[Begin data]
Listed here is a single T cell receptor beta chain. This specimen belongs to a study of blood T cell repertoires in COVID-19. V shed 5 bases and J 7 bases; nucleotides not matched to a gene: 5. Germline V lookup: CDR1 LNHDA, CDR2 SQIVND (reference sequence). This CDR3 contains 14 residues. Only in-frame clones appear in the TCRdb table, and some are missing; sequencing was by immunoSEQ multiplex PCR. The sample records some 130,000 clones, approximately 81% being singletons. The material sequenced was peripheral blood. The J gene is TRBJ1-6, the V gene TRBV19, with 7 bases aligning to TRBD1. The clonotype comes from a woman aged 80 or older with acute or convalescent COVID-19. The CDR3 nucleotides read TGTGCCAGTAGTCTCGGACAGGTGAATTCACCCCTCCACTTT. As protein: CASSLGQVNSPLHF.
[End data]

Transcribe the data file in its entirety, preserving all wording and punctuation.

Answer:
Listed here is a single T cell receptor beta chain. This specimen belongs to a study of blood T cell repertoires in COVID-19. V shed 5 bases and J 7 bases; nucleotides not matched to a gene: 5. Germline V lookup: CDR1 LNHDA, CDR2 SQIVND (reference sequence). This CDR3 contains 14 residues. Only in-frame clones appear in the TCRdb table, and some are missing; sequencing was by immunoSEQ multiplex PCR. The sample records some 130,000 clones, approximately 81% being singletons. The material sequenced was peripheral blood. The J gene is TRBJ1-6, the V gene TRBV19, with 7 bases aligning to TRBD1. The clonotype comes from a woman aged 80 or older with acute or convalescent COVID-19. The CDR3 nucleotides read TGTGCCAGTAGTCTCGGACAGGTGAATTCACCCCTCCACTTT. As protein: CASSLGQVNSPLHF.